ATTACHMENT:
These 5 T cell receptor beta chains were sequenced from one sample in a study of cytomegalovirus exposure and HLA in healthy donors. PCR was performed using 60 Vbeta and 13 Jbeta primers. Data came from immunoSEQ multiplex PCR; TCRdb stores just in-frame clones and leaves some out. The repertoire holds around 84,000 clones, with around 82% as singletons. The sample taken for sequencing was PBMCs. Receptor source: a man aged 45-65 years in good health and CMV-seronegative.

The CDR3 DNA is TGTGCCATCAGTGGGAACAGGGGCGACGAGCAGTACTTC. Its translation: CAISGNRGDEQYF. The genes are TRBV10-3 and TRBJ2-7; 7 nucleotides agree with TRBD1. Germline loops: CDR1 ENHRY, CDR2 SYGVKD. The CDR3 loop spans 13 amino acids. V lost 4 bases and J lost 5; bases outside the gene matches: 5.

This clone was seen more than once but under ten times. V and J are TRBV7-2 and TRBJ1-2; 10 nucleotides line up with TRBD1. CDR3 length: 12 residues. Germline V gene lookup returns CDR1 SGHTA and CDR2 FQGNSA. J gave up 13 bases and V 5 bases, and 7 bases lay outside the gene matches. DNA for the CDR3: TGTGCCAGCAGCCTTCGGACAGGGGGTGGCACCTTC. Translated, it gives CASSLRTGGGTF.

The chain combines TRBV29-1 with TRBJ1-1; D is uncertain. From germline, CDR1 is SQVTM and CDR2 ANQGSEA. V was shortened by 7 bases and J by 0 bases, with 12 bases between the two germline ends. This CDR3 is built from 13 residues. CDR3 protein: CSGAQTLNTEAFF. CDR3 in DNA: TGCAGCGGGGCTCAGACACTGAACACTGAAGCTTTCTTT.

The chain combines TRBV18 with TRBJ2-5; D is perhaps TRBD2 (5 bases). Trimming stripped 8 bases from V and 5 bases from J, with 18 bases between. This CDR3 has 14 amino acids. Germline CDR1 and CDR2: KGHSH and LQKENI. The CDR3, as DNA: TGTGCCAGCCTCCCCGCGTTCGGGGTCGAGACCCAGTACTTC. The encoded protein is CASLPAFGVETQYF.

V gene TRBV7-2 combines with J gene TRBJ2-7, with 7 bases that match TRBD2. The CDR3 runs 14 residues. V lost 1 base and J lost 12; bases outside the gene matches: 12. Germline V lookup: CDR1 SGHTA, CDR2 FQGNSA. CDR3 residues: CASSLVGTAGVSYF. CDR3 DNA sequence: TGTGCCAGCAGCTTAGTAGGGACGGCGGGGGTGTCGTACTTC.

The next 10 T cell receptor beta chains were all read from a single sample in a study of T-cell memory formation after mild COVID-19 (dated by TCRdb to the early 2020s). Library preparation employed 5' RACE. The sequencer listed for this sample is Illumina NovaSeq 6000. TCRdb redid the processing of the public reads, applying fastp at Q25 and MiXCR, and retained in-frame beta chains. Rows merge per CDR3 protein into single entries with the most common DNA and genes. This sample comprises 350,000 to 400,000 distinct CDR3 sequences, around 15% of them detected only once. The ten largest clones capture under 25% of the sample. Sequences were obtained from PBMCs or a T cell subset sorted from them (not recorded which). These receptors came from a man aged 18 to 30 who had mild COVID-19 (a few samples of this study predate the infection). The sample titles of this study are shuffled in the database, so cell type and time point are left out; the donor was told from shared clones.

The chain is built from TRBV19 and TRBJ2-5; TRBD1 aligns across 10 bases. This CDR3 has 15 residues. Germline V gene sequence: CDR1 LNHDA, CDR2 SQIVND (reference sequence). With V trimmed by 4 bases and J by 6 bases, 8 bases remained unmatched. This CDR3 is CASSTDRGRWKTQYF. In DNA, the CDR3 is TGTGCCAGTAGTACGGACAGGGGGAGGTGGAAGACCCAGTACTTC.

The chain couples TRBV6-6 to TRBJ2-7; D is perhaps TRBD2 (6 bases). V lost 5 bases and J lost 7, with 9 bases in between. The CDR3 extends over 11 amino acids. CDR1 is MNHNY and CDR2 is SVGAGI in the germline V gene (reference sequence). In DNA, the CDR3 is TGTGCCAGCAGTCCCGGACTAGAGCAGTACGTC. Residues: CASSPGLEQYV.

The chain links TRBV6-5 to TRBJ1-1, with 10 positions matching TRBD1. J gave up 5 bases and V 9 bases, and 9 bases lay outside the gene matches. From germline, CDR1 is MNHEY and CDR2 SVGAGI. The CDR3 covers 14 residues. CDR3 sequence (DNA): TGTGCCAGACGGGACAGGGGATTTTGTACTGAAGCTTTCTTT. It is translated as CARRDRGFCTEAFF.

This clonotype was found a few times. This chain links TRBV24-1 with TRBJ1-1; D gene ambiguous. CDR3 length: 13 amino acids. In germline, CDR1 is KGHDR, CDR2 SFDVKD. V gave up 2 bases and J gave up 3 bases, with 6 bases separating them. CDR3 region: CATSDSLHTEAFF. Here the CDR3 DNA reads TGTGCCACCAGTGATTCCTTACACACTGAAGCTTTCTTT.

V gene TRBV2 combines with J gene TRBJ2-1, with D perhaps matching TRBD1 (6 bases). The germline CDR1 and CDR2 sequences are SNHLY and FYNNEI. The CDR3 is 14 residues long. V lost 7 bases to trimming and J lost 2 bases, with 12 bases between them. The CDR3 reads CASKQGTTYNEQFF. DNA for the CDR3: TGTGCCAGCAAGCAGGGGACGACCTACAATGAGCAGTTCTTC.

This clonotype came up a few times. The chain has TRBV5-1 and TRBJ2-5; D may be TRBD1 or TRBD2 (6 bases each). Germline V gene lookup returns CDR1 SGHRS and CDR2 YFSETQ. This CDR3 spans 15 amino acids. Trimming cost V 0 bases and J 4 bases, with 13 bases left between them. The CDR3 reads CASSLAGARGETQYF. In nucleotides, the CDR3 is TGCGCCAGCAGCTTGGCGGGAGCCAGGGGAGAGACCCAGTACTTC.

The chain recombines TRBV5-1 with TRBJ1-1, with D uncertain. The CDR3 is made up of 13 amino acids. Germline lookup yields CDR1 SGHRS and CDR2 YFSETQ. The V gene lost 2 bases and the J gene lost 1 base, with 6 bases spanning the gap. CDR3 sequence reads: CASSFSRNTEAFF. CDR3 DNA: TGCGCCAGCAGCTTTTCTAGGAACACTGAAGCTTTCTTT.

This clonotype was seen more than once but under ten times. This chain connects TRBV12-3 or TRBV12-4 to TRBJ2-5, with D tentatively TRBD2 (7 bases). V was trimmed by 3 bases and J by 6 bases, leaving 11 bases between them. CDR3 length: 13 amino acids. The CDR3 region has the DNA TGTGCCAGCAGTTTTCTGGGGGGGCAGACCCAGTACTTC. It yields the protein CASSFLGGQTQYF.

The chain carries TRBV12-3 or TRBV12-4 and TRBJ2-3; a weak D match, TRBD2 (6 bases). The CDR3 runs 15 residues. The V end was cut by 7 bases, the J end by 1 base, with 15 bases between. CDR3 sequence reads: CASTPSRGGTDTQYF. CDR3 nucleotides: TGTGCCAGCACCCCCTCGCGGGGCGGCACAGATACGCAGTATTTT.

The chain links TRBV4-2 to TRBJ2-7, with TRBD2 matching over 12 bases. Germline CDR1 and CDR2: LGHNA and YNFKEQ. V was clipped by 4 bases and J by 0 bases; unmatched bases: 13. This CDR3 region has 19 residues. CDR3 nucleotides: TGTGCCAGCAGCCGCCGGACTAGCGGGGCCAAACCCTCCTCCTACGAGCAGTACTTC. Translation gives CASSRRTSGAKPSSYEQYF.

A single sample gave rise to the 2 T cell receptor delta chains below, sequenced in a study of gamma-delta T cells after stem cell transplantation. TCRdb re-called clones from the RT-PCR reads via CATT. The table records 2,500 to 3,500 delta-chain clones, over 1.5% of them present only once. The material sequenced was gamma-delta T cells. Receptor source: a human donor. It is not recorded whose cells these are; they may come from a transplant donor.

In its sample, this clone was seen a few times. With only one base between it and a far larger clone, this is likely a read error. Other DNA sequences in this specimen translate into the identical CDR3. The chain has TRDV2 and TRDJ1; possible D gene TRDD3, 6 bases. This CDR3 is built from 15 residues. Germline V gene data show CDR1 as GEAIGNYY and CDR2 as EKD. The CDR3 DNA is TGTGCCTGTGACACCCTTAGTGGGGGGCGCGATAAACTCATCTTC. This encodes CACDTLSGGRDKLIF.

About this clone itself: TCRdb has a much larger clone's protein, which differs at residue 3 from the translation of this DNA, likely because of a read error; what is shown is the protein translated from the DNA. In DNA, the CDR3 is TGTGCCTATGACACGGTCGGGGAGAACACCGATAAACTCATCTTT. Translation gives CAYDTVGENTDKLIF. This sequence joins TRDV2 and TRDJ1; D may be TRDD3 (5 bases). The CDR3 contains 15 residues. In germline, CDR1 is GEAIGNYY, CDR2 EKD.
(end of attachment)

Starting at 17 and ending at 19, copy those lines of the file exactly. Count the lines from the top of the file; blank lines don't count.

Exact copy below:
The chain links TRBV4-2 to TRBJ2-7, with TRBD2 matching over 12 bases. Germline CDR1 and CDR2: LGHNA and YNFKEQ. V was clipped by 4 bases and J by 0 bases; unmatched bases: 13. This CDR3 region has 19 residues. CDR3 nucleotides: TGTGCCAGCAGCCGCCGGACTAGCGGGGCCAAACCCTCCTCCTACGAGCAGTACTTC. Translation gives CASSRRTSGAKPSSYEQYF.

A single sample gave rise to the 2 T cell receptor delta chains below, sequenced in a study of gamma-delta T cells after stem cell transplantation. TCRdb re-called clones from the RT-PCR reads via CATT. The table records 2,500 to 3,500 delta-chain clones, over 1.5% of them present only once. The material sequenced was gamma-delta T cells. Receptor source: a human donor. It is not recorded whose cells these are; they may come from a transplant donor.

In its sample, this clone was seen a few times. With only one base between it and a far larger clone, this is likely a read error. Other DNA sequences in this specimen translate into the identical CDR3. The chain has TRDV2 and TRDJ1; possible D gene TRDD3, 6 bases. This CDR3 is built from 15 residues. Germline V gene data show CDR1 as GEAIGNYY and CDR2 as EKD. The CDR3 DNA is TGTGCCTGTGACACCCTTAGTGGGGGGCGCGATAAACTCATCTTC. This encodes CACDTLSGGRDKLIF.